University of Sussex
Turner, James Paul.pdf (1.35 MB)

Analysing and bounding numerical error in spiking neural network simulations

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posted on 2023-06-09, 20:51 authored by James Turner
This study explores how numerical error occurs in simulations of spiking neural network models, and also how this error propagates through the simulation, changing its observed behaviour. The issue of non-reproducibility in parallel spiking neural network simulations is illustrated, and a method to bound all possible trajectories is discussed. The base method used in this study is known as mixed interval and affine arithmetic (mixed IA/AA), but some extra modifications are made to improve the tightness of the error bounds. I introduce Arpra, my new software, which is an arbitrary precision range analysis library, based on the GNU MPFR library. It improves on other implementations by enabling computations in custom floating-point precisions, and reduces the overhead rounding error of mixed IA/AA by computing in extended precision internally. It also implements a new error trimming technique, which reduces the error term whilst preserving correct boundaries. Arpra also implements deviation term condensing functions, which can reduce the number of floating-point operations per function significantly. Arpra is tested by simulating the Hénon map dynamical system, and found to produce tighter ranges than those of INTLAB, an alternative mixed IA/AA implementation. Arpra is used to bound the trajectories of fan-in spiking neural network simulations. Despite performing better than interval arithmetic, the mixed IA/AA method used by Arpra is shown to be inadequate for bounding the simulation trajectories, due to the highly nonlinear nature of spiking neural networks. A stability analysis of the neural network model is performed, and it is found that error boundaries are moderately tight in non-spiking regions of state space, where linear dynamics dominate, but error boundaries explode in spiking regions of state space, where nonlinear dynamics dominate.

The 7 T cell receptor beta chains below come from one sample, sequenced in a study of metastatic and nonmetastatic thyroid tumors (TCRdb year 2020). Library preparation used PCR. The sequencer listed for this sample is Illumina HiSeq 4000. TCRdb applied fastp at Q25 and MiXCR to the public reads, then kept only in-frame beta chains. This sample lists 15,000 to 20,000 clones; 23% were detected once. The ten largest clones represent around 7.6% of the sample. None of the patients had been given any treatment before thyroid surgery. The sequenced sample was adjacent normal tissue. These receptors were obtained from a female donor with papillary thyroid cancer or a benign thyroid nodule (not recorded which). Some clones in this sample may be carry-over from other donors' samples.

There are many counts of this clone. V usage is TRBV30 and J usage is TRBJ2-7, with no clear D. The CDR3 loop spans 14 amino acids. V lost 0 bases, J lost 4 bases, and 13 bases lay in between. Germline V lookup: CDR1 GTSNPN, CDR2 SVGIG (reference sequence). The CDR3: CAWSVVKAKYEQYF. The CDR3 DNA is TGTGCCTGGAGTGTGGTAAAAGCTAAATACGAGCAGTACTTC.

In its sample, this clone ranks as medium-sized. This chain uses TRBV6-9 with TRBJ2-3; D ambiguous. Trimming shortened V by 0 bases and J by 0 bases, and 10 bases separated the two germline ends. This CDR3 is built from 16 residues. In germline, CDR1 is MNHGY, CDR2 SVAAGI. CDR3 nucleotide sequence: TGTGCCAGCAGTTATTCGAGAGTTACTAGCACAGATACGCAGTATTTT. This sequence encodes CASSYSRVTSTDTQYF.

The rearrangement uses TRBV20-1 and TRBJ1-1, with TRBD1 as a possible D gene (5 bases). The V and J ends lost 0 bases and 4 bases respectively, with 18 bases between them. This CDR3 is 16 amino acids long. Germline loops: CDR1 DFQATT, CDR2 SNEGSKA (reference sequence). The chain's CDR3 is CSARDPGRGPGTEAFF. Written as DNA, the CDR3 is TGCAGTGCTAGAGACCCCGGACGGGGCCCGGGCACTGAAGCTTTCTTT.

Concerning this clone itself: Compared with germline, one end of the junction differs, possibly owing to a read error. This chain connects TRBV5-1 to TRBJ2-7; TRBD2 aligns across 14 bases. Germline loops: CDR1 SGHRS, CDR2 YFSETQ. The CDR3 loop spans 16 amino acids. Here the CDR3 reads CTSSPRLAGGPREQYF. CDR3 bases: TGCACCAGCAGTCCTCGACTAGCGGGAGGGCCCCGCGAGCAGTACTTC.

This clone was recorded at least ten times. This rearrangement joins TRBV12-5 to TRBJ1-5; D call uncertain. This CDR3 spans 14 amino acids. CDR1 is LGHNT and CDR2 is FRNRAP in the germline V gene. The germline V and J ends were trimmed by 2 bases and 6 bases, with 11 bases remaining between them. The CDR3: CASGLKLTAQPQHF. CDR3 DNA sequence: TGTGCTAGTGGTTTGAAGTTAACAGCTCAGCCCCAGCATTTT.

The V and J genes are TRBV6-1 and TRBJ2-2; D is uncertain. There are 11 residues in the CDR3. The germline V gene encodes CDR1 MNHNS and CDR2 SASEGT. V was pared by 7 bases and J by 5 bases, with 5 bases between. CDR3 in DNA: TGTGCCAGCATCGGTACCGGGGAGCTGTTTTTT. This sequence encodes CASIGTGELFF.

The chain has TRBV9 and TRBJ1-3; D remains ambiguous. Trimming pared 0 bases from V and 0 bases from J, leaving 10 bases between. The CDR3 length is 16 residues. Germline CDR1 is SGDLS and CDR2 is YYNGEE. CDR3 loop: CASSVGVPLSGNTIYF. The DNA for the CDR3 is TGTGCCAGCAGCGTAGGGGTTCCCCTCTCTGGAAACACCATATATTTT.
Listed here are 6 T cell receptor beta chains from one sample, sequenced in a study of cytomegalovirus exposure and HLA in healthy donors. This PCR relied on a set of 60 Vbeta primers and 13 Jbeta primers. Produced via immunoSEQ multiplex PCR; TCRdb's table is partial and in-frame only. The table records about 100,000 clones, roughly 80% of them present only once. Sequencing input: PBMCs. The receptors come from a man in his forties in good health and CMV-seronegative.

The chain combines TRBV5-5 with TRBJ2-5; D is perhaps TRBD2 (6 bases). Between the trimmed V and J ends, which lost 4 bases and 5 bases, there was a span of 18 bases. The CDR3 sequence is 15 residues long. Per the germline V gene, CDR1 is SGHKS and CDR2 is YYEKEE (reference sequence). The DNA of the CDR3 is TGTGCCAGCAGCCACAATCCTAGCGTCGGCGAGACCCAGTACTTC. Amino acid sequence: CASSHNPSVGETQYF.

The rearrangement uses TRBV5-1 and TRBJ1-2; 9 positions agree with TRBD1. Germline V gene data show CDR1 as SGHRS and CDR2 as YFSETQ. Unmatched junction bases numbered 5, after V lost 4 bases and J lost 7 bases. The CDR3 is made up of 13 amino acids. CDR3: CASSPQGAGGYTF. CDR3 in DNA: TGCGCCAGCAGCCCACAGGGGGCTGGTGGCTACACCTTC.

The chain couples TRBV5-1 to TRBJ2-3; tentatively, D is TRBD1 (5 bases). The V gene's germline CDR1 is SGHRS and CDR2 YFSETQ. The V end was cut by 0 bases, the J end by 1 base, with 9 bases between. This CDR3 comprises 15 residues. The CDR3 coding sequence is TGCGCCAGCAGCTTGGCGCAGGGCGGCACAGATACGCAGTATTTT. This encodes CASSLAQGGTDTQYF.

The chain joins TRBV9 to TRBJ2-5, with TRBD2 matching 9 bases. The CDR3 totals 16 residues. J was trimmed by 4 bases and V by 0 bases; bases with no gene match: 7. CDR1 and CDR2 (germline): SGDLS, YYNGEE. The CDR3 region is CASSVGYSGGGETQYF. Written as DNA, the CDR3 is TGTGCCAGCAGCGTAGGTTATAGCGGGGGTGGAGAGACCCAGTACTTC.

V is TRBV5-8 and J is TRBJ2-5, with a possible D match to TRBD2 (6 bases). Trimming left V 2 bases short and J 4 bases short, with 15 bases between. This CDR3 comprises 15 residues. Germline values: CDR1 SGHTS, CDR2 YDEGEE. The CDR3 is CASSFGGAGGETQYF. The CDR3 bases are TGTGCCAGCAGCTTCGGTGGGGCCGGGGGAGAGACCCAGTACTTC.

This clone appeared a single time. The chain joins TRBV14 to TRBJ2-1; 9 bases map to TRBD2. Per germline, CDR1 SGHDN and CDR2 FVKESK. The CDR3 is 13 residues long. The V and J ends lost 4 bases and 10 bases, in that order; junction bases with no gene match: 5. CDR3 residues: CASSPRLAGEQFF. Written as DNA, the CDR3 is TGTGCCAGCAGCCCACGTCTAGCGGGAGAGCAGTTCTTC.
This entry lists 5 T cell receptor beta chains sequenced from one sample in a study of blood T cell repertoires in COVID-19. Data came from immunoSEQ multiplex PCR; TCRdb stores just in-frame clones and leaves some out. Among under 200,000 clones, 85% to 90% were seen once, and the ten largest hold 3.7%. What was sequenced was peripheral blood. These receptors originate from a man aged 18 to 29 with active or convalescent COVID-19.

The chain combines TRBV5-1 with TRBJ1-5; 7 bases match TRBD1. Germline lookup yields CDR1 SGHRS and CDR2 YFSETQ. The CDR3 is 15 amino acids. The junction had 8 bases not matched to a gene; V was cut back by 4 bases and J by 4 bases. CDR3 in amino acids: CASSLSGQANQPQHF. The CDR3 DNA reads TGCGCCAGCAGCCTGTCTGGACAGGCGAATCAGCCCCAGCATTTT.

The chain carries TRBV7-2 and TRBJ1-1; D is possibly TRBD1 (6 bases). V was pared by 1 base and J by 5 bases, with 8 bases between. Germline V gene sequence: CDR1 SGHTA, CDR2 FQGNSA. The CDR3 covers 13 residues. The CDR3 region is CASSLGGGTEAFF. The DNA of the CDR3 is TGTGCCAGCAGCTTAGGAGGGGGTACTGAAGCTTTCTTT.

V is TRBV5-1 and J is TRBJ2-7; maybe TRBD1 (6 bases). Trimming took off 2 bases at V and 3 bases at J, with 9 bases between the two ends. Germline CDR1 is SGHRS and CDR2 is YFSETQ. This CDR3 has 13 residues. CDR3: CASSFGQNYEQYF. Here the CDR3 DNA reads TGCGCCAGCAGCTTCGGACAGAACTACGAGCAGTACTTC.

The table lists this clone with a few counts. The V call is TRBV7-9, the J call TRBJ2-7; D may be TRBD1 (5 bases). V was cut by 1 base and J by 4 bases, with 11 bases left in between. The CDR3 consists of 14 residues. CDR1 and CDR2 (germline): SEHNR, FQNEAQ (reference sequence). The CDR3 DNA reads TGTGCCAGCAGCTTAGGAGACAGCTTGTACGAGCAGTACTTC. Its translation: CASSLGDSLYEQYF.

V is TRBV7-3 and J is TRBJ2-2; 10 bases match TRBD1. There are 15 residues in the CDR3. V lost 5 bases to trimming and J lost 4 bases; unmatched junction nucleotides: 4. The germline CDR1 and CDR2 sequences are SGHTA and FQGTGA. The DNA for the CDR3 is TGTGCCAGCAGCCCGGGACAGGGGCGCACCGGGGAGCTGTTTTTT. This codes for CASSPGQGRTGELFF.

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University of Sussex

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